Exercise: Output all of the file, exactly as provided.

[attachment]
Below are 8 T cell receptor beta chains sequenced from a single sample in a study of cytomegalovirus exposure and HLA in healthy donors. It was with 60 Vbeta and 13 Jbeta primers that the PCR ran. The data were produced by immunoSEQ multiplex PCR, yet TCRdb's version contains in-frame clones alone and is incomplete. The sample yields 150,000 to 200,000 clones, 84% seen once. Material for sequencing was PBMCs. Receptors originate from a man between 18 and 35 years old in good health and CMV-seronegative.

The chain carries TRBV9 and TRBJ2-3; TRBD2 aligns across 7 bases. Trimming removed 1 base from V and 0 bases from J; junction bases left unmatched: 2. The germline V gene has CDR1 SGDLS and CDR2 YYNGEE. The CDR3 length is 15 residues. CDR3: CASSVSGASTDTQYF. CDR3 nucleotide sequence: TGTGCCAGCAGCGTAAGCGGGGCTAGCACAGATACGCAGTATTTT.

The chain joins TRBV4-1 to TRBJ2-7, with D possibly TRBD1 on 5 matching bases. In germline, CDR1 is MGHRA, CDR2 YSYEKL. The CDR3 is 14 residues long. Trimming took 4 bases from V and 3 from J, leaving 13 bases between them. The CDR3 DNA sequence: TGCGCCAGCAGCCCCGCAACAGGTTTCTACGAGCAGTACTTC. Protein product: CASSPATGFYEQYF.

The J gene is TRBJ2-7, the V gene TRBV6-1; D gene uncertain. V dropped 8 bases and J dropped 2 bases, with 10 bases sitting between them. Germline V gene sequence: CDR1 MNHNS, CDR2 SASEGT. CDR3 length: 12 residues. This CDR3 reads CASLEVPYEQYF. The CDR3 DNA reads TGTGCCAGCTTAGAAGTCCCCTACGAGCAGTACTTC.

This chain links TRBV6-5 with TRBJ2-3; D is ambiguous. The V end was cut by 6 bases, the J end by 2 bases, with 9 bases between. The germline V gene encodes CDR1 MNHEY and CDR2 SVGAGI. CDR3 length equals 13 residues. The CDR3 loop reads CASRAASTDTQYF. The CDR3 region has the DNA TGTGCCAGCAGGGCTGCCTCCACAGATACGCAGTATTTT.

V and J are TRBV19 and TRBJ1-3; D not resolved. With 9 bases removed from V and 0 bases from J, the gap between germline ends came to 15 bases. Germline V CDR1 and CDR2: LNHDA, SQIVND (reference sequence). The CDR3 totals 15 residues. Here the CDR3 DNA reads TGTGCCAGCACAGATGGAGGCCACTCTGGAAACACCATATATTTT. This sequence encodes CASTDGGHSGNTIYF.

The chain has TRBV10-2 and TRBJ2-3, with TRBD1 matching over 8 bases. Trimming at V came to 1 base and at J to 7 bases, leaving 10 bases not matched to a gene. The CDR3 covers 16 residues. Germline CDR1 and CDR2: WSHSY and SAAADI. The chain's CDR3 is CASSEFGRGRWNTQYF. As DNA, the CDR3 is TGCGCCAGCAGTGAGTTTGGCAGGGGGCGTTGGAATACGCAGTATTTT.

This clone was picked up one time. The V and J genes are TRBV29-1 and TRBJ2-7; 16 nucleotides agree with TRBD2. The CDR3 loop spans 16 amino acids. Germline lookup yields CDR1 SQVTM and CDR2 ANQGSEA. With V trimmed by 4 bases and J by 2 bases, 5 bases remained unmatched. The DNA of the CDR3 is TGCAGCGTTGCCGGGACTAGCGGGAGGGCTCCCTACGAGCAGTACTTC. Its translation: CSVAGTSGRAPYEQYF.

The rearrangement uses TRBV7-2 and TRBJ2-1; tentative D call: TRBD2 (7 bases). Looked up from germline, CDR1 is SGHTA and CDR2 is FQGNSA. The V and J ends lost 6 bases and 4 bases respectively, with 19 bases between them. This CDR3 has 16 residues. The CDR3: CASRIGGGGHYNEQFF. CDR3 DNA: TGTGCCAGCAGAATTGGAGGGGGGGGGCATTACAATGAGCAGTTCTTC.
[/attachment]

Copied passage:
Below are 8 T cell receptor beta chains sequenced from a single sample in a study of cytomegalovirus exposure and HLA in healthy donors. It was with 60 Vbeta and 13 Jbeta primers that the PCR ran. The data were produced by immunoSEQ multiplex PCR, yet TCRdb's version contains in-frame clones alone and is incomplete. The sample yields 150,000 to 200,000 clones, 84% seen once. Material for sequencing was PBMCs. Receptors originate from a man between 18 and 35 years old in good health and CMV-seronegative.

The chain carries TRBV9 and TRBJ2-3; TRBD2 aligns across 7 bases. Trimming removed 1 base from V and 0 bases from J; junction bases left unmatched: 2. The germline V gene has CDR1 SGDLS and CDR2 YYNGEE. The CDR3 length is 15 residues. CDR3: CASSVSGASTDTQYF. CDR3 nucleotide sequence: TGTGCCAGCAGCGTAAGCGGGGCTAGCACAGATACGCAGTATTTT.

The chain joins TRBV4-1 to TRBJ2-7, with D possibly TRBD1 on 5 matching bases. In germline, CDR1 is MGHRA, CDR2 YSYEKL. The CDR3 is 14 residues long. Trimming took 4 bases from V and 3 from J, leaving 13 bases between them. The CDR3 DNA sequence: TGCGCCAGCAGCCCCGCAACAGGTTTCTACGAGCAGTACTTC. Protein product: CASSPATGFYEQYF.

The J gene is TRBJ2-7, the V gene TRBV6-1; D gene uncertain. V dropped 8 bases and J dropped 2 bases, with 10 bases sitting between them. Germline V gene sequence: CDR1 MNHNS, CDR2 SASEGT. CDR3 length: 12 residues. This CDR3 reads CASLEVPYEQYF. The CDR3 DNA reads TGTGCCAGCTTAGAAGTCCCCTACGAGCAGTACTTC.

This chain links TRBV6-5 with TRBJ2-3; D is ambiguous. The V end was cut by 6 bases, the J end by 2 bases, with 9 bases between. The germline V gene encodes CDR1 MNHEY and CDR2 SVGAGI. CDR3 length equals 13 residues. The CDR3 loop reads CASRAASTDTQYF. The CDR3 region has the DNA TGTGCCAGCAGGGCTGCCTCCACAGATACGCAGTATTTT.

V and J are TRBV19 and TRBJ1-3; D not resolved. With 9 bases removed from V and 0 bases from J, the gap between germline ends came to 15 bases. Germline V CDR1 and CDR2: LNHDA, SQIVND (reference sequence). The CDR3 totals 15 residues. Here the CDR3 DNA reads TGTGCCAGCACAGATGGAGGCCACTCTGGAAACACCATATATTTT. This sequence encodes CASTDGGHSGNTIYF.

The chain has TRBV10-2 and TRBJ2-3, with TRBD1 matching over 8 bases. Trimming at V came to 1 base and at J to 7 bases, leaving 10 bases not matched to a gene. The CDR3 covers 16 residues. Germline CDR1 and CDR2: WSHSY and SAAADI. The chain's CDR3 is CASSEFGRGRWNTQYF. As DNA, the CDR3 is TGCGCCAGCAGTGAGTTTGGCAGGGGGCGTTGGAATACGCAGTATTTT.

This clone was picked up one time. The V and J genes are TRBV29-1 and TRBJ2-7; 16 nucleotides agree with TRBD2. The CDR3 loop spans 16 amino acids. Germline lookup yields CDR1 SQVTM and CDR2 ANQGSEA. With V trimmed by 4 bases and J by 2 bases, 5 bases remained unmatched. The DNA of the CDR3 is TGCAGCGTTGCCGGGACTAGCGGGAGGGCTCCCTACGAGCAGTACTTC. Its translation: CSVAGTSGRAPYEQYF.

The rearrangement uses TRBV7-2 and TRBJ2-1; tentative D call: TRBD2 (7 bases). Looked up from germline, CDR1 is SGHTA and CDR2 is FQGNSA. The V and J ends lost 6 bases and 4 bases respectively, with 19 bases between them. This CDR3 has 16 residues. The CDR3: CASRIGGGGHYNEQFF. CDR3 DNA: TGTGCCAGCAGAATTGGAGGGGGGGGGCATTACAATGAGCAGTTCTTC.